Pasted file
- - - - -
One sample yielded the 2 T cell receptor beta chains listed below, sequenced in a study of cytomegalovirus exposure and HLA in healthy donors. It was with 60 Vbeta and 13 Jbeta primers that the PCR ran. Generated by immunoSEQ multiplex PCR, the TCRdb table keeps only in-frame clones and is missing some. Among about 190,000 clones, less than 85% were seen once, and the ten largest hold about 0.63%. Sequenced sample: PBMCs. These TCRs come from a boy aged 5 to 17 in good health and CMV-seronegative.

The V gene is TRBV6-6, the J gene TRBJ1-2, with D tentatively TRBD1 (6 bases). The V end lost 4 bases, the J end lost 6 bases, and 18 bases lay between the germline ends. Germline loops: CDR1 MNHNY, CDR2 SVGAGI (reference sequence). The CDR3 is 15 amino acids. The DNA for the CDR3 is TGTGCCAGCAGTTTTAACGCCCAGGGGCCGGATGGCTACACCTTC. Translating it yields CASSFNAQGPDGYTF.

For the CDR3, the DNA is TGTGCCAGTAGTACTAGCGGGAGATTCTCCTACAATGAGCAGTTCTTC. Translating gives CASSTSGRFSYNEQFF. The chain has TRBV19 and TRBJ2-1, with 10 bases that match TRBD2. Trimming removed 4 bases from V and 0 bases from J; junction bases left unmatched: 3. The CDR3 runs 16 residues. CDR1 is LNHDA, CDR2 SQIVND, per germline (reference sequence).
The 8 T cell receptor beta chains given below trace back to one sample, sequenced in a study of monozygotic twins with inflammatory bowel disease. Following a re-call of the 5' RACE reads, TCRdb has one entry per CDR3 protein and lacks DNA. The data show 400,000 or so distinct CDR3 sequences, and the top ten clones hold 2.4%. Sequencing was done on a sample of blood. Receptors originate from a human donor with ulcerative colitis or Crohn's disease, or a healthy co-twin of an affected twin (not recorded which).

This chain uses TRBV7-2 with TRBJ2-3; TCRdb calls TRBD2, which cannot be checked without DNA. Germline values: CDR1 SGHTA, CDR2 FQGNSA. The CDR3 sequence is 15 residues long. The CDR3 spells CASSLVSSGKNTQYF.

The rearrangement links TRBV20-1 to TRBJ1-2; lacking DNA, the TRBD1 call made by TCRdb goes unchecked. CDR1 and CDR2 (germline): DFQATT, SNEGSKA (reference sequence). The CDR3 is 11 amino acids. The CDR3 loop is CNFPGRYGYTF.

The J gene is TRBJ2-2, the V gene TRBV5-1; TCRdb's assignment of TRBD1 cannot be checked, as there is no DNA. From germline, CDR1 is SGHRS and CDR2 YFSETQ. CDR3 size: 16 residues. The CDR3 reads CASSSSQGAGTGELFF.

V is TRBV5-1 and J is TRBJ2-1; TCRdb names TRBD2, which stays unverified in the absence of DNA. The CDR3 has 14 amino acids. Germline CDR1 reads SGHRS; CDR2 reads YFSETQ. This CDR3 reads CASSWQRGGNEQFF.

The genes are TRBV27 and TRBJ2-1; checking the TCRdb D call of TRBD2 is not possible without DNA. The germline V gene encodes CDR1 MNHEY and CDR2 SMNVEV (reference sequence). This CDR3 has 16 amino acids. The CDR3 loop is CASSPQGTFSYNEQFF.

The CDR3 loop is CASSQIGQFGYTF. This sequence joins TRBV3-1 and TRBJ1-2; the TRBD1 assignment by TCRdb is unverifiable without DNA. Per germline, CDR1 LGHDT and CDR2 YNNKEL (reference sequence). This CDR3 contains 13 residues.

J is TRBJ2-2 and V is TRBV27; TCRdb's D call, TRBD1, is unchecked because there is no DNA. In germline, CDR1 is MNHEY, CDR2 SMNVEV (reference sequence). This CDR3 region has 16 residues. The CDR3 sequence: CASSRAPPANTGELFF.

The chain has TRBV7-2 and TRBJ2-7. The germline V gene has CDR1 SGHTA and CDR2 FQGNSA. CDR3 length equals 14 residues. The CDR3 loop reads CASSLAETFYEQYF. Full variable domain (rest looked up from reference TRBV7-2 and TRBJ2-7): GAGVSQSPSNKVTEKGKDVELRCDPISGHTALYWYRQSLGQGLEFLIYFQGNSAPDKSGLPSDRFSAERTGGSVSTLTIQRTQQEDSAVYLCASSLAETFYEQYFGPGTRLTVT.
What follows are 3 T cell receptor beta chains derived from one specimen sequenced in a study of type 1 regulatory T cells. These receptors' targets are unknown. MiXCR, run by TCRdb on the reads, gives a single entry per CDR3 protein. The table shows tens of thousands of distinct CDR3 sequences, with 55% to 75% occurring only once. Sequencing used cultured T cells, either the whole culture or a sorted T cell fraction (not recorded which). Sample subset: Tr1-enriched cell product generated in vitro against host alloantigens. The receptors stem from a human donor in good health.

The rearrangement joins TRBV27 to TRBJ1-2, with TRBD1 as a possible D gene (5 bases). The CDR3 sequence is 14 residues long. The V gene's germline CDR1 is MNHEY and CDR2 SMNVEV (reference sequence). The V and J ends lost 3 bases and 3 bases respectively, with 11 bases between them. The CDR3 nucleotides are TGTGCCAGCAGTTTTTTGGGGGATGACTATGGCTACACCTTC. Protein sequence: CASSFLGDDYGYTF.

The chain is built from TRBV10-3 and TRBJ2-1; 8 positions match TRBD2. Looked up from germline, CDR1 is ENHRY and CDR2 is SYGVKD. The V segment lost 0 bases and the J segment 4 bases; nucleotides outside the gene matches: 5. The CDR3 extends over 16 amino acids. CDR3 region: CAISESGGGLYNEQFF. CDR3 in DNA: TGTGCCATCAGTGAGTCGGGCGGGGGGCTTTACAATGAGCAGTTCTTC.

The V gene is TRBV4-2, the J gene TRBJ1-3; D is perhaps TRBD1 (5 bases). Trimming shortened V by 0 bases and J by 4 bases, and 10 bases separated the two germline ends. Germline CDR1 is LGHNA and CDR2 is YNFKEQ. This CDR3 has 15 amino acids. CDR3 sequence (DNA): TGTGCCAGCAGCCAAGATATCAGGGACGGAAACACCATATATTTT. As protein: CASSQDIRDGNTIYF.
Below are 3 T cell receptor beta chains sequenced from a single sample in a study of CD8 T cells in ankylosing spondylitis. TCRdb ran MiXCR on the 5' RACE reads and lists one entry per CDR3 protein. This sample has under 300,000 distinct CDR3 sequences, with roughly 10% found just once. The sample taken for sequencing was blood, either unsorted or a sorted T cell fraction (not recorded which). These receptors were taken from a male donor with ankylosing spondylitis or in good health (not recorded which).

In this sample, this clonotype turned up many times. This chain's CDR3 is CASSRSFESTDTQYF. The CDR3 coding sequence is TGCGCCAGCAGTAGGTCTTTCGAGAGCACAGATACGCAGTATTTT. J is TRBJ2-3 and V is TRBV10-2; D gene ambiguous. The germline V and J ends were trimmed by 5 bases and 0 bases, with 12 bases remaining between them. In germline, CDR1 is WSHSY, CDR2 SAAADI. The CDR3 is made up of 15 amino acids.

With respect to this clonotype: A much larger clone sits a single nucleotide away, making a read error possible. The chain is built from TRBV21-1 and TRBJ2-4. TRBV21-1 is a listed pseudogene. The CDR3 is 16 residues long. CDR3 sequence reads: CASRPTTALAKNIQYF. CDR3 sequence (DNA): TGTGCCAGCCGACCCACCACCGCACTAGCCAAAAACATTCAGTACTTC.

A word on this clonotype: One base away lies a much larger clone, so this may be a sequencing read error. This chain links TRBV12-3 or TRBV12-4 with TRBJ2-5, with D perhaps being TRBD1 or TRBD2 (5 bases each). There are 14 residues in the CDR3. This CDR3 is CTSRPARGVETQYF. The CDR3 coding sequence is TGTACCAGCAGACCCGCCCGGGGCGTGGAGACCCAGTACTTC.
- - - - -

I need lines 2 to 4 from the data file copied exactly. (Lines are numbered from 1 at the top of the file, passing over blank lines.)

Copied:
The V gene is TRBV6-6, the J gene TRBJ1-2, with D tentatively TRBD1 (6 bases). The V end lost 4 bases, the J end lost 6 bases, and 18 bases lay between the germline ends. Germline loops: CDR1 MNHNY, CDR2 SVGAGI (reference sequence). The CDR3 is 15 amino acids. The DNA for the CDR3 is TGTGCCAGCAGTTTTAACGCCCAGGGGCCGGATGGCTACACCTTC. Translating it yields CASSFNAQGPDGYTF.

For the CDR3, the DNA is TGTGCCAGTAGTACTAGCGGGAGATTCTCCTACAATGAGCAGTTCTTC. Translating gives CASSTSGRFSYNEQFF. The chain has TRBV19 and TRBJ2-1, with 10 bases that match TRBD2. Trimming removed 4 bases from V and 0 bases from J; junction bases left unmatched: 3. The CDR3 runs 16 residues. CDR1 is LNHDA, CDR2 SQIVND, per germline (reference sequence).
The 8 T cell receptor beta chains given below trace back to one sample, sequenced in a study of monozygotic twins with inflammatory bowel disease. Following a re-call of the 5' RACE reads, TCRdb has one entry per CDR3 protein and lacks DNA. The data show 400,000 or so distinct CDR3 sequences, and the top ten clones hold 2.4%. Sequencing was done on a sample of blood. Receptors originate from a human donor with ulcerative colitis or Crohn's disease, or a healthy co-twin of an affected twin (not recorded which).